Mt Lidgbird emerges from the cloud.
A kestrel off the shoulder of Mt Lidgbird.
Off to the southeast at a distance of 23 km lies Ball’s Pyramid, a spire of rock 562 m high jutting straight out of the ocean.
Mt Gower’s summit ridge towering above reminded us that the steepest part of the day’s climb was still waiting for us.
Nearing the “Get Up Place” the ropes placed to aid with climbing became very frequent. For the most part they were helpful, though not essential. One downside of being in a large group was the inevitable waiting for fellow walkers to clear the ropes one by one.
The flora was changing again as we ascended and neared the cloud forest. There were now plentiful ferns and smaller palms. We also saw the pumpkin tree, whose closest living relative is (incredibly) the African violet. Another two of the group stopped here: injury (nothing too serious) and exhaustion.
The further along this walk you go, the steeper it gets. In the final kilometre (from Gower Saddle) the ascent is over 500 metres. This does mean the views improve quickly!
We saw a few of Lord Howe Island’s woodhens strolling through the forest, unconcerned by our presence. These birds once came very close to extinction, but their numbers have now recovered quite well with the help of the islanders.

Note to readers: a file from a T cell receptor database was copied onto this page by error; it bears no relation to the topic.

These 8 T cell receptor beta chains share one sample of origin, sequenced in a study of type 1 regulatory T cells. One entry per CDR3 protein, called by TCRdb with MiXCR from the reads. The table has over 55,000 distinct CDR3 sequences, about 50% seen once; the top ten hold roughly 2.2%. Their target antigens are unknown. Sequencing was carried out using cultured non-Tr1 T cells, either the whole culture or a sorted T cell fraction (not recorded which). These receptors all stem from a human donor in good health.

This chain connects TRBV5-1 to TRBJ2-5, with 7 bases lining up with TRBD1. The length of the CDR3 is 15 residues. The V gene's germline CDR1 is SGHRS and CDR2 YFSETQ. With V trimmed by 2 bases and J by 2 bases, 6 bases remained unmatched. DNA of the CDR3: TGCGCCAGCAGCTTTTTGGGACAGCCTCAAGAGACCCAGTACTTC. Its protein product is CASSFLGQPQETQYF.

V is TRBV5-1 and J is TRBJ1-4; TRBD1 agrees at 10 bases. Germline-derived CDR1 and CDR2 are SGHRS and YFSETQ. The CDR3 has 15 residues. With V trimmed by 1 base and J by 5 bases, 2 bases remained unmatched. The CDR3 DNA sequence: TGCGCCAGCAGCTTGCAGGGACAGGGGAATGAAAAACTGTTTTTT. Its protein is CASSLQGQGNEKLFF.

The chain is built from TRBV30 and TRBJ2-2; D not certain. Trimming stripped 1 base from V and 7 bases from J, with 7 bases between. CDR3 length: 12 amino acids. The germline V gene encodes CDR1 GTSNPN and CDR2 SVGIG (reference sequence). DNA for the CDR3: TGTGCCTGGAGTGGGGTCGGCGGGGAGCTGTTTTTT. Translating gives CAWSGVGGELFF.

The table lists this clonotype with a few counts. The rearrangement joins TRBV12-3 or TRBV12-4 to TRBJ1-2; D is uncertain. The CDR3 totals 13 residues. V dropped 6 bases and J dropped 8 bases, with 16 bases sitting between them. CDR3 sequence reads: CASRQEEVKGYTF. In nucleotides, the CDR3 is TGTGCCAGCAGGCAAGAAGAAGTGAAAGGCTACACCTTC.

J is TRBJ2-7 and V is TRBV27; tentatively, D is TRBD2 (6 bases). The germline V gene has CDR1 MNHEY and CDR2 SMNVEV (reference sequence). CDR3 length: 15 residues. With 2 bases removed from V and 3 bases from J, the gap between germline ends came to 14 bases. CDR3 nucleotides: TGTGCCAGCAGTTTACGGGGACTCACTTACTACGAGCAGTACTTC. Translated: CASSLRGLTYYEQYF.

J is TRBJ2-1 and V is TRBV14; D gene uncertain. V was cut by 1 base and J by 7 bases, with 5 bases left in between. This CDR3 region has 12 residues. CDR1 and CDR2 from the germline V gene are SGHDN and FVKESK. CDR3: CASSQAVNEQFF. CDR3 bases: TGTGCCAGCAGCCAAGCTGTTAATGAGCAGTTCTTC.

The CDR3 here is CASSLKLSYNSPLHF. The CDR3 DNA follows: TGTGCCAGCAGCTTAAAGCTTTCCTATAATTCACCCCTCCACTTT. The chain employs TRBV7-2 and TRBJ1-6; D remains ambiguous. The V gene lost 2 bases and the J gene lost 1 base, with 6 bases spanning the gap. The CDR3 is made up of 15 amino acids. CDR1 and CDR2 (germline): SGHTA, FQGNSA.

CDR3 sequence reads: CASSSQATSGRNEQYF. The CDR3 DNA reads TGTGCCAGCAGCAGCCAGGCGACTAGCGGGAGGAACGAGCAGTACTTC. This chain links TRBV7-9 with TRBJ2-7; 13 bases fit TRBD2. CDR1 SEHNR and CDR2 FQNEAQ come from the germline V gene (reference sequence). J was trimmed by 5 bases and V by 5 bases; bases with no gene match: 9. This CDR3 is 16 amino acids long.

Along the forest path were burrows which are used by providence petrels to raise their chicks, though they were empty at this time of year (early spring).
Follow the rope…
A currawong eyed us off while we waited for everyone to catch up…
“Is he going to peck me?”
We reached the cloud forest proper on the summit plateau of Mt Gower, and it was indescribably beautiful! Magical, even. A wonderland of ferns, moss, treeferns, and palms. The photographs can’t do justice to how truly beautiful it is, but I hope they convey some of the feeling.
The climb ended at a small clearing, which was a bit of a tight squeeze for our large group. Being at about 850 m elevation we had a view over virtually the entire island. And we were very fortunate with our timing: within a few minutes of our arrival the cloud returned and the view was gone.